O'Toole v. Franklin

Decision Date13 September 1977
PartiesRichard D. O'TOOLE, M. D., and Roger H. Hutchings, M. D., Appellants, v. Wesley A. FRANKLIN, Burton H. Bennett, Jack Ofelt, Jr., Bernard Jolles and Vincent G. Ierulli, Franklin, Bennett, Ofelt & Jolles, P. C., and Charles Mathis, Respondents.
CourtOregon Supreme Court

William V. Deatherage of Frohnmayer & Deatherage, Medford, argued the cause for appellants. With him on the briefs was James L. Sutherland.

William L. Hallmark, Portland, argued the cause for respondents. With him on the brief were Jones, Lang, Klein, Wolf & Smith, Frank Josselson, Lynda D. Nelson, Portland, and John P. Cooney of Denman & Cooney, Medford.

LINDE, Justice.

I

In a number of recent decisions, this court has followed the "English rule," first adopted in this state in 1896, that an action for the malicious prosecution of civil proceedings requires a showing of "special injury" beyond the trouble, cost, and other consequences normally associated with defending oneself against unfounded legal charges. Mitchell v. Silver Lake Lodge, 29 Or. 294, 45 P. 798 (1896) (wrongful attachment); Buck v. Gale, 271 Or. 90, 530 P.2d 1248 (1975), and cases there cited. 1 The present appeal asks us to reconsider this rule.

The appeal is from an order sustaining a demurrer to plaintiffs' complaint for failure to state a cause of action. The complaint alleged, in summary, that appellants are practicing physicians and partners in the Medford Clinic; that in July 1974, the respondent attorneys commenced a medical malpractice action against them on behalf of the respondent Mathis, alleging that the physicians had administered certain drugs to Mr. Mathis in 1972; that upon learning of this action the physicians informed Mr. Mathis and his attorneys that they had not treated Mathis during the period in question and repeatedly asked that the action be dismissed, but that it was not dismissed until January 1975; and that the action was prosecuted maliciously and without probable cause despite respondents' knowledge that the physicians had not administered any drugs to Mathis. The first count of the complaint continued with an allegation that prosecution of the malpractice action injured appellants' professional reputation "to their special injury in the sum of $50,000," and that they were entitled to exemplary and punitive damages in the sum of $200,000. A second count added allegations of negligence on the part of Mathis is not informing his attorneys that appellants did not treat him during the period in question, and on the part of the attorneys in not properly investigating the case and advising Mathis that he had no just claim against them, but rather inciting him to commence the malpractice action. It also added a demand for $50,000 general damages for "emotional disturbance and anguish." Upon respondents' demurrer, the trial court held that these allegations did not state a cause of action against either Mathis or his attorneys, and appellants declined to plead further.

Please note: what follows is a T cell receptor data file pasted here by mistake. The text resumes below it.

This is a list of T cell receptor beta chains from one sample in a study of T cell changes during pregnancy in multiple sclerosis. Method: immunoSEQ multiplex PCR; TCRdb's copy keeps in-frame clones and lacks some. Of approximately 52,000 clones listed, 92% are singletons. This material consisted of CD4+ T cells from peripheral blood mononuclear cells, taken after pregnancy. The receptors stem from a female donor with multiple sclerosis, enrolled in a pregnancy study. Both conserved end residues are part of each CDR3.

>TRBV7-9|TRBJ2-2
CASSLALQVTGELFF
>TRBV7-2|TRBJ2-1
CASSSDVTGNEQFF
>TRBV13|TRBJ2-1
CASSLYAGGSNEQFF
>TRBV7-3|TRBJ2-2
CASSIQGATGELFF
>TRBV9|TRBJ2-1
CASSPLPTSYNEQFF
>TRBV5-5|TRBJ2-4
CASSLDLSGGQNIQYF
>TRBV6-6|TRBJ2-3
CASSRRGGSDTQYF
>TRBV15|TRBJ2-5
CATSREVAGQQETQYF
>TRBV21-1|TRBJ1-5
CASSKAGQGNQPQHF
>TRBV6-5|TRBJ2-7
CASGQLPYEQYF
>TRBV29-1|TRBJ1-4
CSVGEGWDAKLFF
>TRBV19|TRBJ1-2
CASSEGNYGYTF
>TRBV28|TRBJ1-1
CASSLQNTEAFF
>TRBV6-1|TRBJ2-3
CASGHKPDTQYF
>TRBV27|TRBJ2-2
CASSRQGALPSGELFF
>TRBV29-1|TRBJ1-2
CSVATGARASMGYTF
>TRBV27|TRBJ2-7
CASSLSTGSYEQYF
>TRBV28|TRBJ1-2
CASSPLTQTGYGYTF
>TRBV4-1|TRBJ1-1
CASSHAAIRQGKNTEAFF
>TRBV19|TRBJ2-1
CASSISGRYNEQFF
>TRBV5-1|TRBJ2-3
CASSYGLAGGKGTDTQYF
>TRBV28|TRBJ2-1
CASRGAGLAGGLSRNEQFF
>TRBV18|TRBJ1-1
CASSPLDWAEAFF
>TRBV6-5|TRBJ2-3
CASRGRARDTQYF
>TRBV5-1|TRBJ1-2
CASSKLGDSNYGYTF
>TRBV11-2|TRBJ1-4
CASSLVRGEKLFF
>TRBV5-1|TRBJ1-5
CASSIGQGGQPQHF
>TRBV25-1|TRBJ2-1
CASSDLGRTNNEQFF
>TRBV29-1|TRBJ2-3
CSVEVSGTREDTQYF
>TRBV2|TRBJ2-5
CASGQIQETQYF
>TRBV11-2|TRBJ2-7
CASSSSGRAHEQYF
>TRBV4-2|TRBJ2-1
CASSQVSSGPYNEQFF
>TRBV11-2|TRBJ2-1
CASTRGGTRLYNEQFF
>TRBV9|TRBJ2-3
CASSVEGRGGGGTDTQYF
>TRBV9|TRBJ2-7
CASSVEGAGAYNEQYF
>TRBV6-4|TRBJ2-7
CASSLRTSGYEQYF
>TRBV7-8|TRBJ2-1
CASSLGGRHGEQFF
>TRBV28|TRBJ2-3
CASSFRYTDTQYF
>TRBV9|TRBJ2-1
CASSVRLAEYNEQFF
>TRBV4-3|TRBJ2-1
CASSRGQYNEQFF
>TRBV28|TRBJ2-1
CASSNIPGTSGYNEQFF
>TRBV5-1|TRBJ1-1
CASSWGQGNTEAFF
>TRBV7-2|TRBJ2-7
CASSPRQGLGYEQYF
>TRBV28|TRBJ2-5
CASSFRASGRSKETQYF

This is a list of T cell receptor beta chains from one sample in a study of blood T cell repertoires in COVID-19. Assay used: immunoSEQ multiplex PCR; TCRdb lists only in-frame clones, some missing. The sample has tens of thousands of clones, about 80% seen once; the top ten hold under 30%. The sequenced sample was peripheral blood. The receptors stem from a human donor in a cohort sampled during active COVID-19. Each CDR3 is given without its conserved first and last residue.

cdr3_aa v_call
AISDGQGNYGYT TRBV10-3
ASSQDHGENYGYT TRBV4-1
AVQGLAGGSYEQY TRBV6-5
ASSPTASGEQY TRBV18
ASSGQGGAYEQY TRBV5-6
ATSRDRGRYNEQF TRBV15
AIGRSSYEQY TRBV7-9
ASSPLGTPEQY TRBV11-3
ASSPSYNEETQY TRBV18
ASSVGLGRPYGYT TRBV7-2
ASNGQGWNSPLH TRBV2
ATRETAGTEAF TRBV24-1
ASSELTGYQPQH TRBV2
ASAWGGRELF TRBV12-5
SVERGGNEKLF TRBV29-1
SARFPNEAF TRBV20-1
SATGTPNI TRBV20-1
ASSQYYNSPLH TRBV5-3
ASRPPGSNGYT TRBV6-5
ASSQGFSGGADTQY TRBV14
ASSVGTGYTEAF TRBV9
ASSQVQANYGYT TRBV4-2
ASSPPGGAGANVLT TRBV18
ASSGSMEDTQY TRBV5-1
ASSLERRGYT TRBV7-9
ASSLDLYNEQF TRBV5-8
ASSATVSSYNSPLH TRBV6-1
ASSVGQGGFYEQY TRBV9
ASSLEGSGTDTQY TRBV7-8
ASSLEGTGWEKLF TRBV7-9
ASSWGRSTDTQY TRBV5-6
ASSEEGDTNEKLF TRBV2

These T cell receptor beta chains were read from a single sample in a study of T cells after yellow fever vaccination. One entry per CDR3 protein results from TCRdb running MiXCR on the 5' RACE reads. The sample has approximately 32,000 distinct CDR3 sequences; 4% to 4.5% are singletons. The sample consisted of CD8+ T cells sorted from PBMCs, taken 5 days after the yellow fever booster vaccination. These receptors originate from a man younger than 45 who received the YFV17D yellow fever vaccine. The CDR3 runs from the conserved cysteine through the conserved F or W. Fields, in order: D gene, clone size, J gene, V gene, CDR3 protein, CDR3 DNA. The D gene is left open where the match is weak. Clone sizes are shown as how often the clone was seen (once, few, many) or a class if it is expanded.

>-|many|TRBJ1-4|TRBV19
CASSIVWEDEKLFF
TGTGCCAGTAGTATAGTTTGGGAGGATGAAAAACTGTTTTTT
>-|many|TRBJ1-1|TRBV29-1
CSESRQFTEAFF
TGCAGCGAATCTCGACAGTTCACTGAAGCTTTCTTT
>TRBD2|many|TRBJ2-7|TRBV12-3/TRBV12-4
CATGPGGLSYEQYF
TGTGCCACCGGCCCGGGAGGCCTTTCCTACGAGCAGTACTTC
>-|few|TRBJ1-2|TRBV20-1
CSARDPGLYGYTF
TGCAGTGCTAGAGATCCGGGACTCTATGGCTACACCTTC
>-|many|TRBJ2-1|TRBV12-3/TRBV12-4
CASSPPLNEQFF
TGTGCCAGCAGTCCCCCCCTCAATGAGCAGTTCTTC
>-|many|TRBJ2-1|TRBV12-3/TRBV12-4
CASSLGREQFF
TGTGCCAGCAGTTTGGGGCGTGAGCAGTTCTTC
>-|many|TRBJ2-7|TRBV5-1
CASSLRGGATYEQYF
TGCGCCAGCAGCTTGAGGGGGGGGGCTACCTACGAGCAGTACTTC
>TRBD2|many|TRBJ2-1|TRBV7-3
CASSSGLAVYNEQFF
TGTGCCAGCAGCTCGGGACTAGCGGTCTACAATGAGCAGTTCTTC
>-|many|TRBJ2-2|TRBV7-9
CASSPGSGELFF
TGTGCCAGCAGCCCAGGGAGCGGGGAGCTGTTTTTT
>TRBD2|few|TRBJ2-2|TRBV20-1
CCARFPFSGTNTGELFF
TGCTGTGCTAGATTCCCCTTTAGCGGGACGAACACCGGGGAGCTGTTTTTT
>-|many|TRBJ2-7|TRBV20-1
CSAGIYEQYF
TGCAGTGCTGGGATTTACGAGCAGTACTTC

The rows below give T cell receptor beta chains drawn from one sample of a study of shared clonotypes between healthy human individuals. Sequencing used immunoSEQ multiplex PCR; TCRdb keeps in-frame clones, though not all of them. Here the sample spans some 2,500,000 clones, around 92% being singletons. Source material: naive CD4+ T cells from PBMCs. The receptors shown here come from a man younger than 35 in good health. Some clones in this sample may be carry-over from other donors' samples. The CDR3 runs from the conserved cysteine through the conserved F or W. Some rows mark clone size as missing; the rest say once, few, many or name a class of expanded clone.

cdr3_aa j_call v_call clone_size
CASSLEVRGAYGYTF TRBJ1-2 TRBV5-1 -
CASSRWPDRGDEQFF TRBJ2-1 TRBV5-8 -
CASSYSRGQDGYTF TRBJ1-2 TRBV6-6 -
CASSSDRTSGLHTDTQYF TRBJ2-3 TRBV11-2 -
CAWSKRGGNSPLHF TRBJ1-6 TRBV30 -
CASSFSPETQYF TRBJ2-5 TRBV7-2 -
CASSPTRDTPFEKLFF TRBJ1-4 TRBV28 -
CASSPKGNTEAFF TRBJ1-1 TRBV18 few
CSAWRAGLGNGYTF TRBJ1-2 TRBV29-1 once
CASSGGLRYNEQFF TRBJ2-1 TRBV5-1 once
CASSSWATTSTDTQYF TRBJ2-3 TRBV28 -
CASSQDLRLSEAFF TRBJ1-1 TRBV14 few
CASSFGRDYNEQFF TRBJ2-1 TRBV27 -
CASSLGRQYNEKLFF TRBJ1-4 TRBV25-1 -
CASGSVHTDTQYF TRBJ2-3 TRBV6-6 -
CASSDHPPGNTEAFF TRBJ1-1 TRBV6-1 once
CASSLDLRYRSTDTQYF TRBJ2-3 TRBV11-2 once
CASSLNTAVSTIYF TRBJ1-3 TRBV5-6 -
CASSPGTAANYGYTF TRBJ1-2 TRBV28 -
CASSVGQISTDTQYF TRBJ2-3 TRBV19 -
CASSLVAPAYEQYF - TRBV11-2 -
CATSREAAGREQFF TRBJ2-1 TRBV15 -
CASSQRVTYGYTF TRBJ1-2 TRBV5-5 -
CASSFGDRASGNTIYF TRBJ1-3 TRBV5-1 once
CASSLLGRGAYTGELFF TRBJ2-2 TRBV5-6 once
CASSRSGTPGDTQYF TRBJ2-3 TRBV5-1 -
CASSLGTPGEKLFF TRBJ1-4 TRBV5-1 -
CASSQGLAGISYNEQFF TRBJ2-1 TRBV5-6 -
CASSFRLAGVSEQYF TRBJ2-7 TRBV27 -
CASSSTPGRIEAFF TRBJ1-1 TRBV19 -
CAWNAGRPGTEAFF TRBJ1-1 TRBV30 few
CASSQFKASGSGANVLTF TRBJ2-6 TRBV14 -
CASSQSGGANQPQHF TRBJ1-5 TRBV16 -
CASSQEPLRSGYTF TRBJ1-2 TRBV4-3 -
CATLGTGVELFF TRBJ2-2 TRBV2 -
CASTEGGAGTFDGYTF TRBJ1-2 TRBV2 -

II

On appeal, the doctors argue first that the asserted damage to their professional reputations from the unfounded charge of malpractice should be recognized as the kind of extraordinary harm contemplated by the "special injury" required for the tort of wrongful (or "malicious") prosecution of a civil action. 2 It may be conceded that "special" is not the most self-explanatory of terms. This court has found the requirement satisfied when the chosen proceeding itself involved immediate interference with the person, property, income, or credit of the subsequent complainant, apart from the ultimate judgment, as in the use of garnishment, Alvarez v. Retail Credit Ass'n, 234 Or. 255, 381 P.2d 499 (1963), attachment, Crouter v. United Adjusters, Inc., 259 Or. 348, 485 P.2d 1208 (1971), or involuntary bankruptcy, Balsiger v. American Steel, 254 Or. 204, 212, 451 P.2d 868, 458 P.2d 932, 40 A.L.R.3d 289 (1969). That is consistent with decisions of other courts which follow the English rule. See 52 Am.Jur.2d "Malicious Prosecution" § 11. This view focuses on the defendant's responsibility for his choice, as plaintiff in the earlier action, to trigger the interfering procedure; in the later action the "special injury is determined by the manner of the defendant's prosecution of the original case rather than by any happenstance of the plaintiff's situation." Buck v. Gale, supra, 271 Or. at 94, 530 P.2d at 1250. "Special injury" in this procedural sense excludes the kind of secondary consequences that are a common and often unavoidable burden on defendants in "all similar causes," id. at 92, 530 P.2d 1248, quoting Balsiger v. American Steel, supra, 254 Or. at 206, 451 P.2d 868, 458 P.2d 932. But beyond immediate legal interference, the court has also recognized exceptionally sensitive proceedings as actionable if maliciously instituted, e. g., insanity proceedings, Hill v. Carlstrom, 216 Or. 300, 338 P.2d 645 (1959), and it has left open the possibility that "special injury" might be claimed when a defendant is on notice that the claimant whom he wrongfully subjected to legal proceedings was uniquely vulnerable to being harmed thereby, beyond the ordinary hardships of similar cases. Donovan v. Barnes, supra, 274 Or. at 712-713, 548 P.2d 980.